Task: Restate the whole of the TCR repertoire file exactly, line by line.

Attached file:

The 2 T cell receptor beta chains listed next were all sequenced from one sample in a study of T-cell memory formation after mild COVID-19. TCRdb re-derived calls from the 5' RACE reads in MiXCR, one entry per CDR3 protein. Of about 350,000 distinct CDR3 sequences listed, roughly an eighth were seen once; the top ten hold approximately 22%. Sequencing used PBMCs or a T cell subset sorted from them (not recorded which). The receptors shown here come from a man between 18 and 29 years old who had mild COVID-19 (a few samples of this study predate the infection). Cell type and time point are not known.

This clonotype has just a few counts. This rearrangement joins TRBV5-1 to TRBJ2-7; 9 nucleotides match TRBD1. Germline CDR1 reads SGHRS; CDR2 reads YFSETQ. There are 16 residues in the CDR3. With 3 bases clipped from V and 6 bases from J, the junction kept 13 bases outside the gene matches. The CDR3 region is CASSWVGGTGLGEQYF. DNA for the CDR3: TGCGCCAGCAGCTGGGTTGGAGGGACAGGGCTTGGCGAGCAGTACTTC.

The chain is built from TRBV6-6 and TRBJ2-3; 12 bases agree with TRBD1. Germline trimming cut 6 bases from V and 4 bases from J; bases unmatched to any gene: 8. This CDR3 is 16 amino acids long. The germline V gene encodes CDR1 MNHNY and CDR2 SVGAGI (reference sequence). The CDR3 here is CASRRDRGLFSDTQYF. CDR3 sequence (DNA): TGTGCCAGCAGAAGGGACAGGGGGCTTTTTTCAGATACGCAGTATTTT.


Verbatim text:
The 2 T cell receptor beta chains listed next were all sequenced from one sample in a study of T-cell memory formation after mild COVID-19. TCRdb re-derived calls from the 5' RACE reads in MiXCR, one entry per CDR3 protein. Of about 350,000 distinct CDR3 sequences listed, roughly an eighth were seen once; the top ten hold approximately 22%. Sequencing used PBMCs or a T cell subset sorted from them (not recorded which). The receptors shown here come from a man between 18 and 29 years old who had mild COVID-19 (a few samples of this study predate the infection). Cell type and time point are not known.

This clonotype has just a few counts. This rearrangement joins TRBV5-1 to TRBJ2-7; 9 nucleotides match TRBD1. Germline CDR1 reads SGHRS; CDR2 reads YFSETQ. There are 16 residues in the CDR3. With 3 bases clipped from V and 6 bases from J, the junction kept 13 bases outside the gene matches. The CDR3 region is CASSWVGGTGLGEQYF. DNA for the CDR3: TGCGCCAGCAGCTGGGTTGGAGGGACAGGGCTTGGCGAGCAGTACTTC.

The chain is built from TRBV6-6 and TRBJ2-3; 12 bases agree with TRBD1. Germline trimming cut 6 bases from V and 4 bases from J; bases unmatched to any gene: 8. This CDR3 is 16 amino acids long. The germline V gene encodes CDR1 MNHNY and CDR2 SVGAGI (reference sequence). The CDR3 here is CASRRDRGLFSDTQYF. CDR3 sequence (DNA): TGTGCCAGCAGAAGGGACAGGGGGCTTTTTTCAGATACGCAGTATTTT.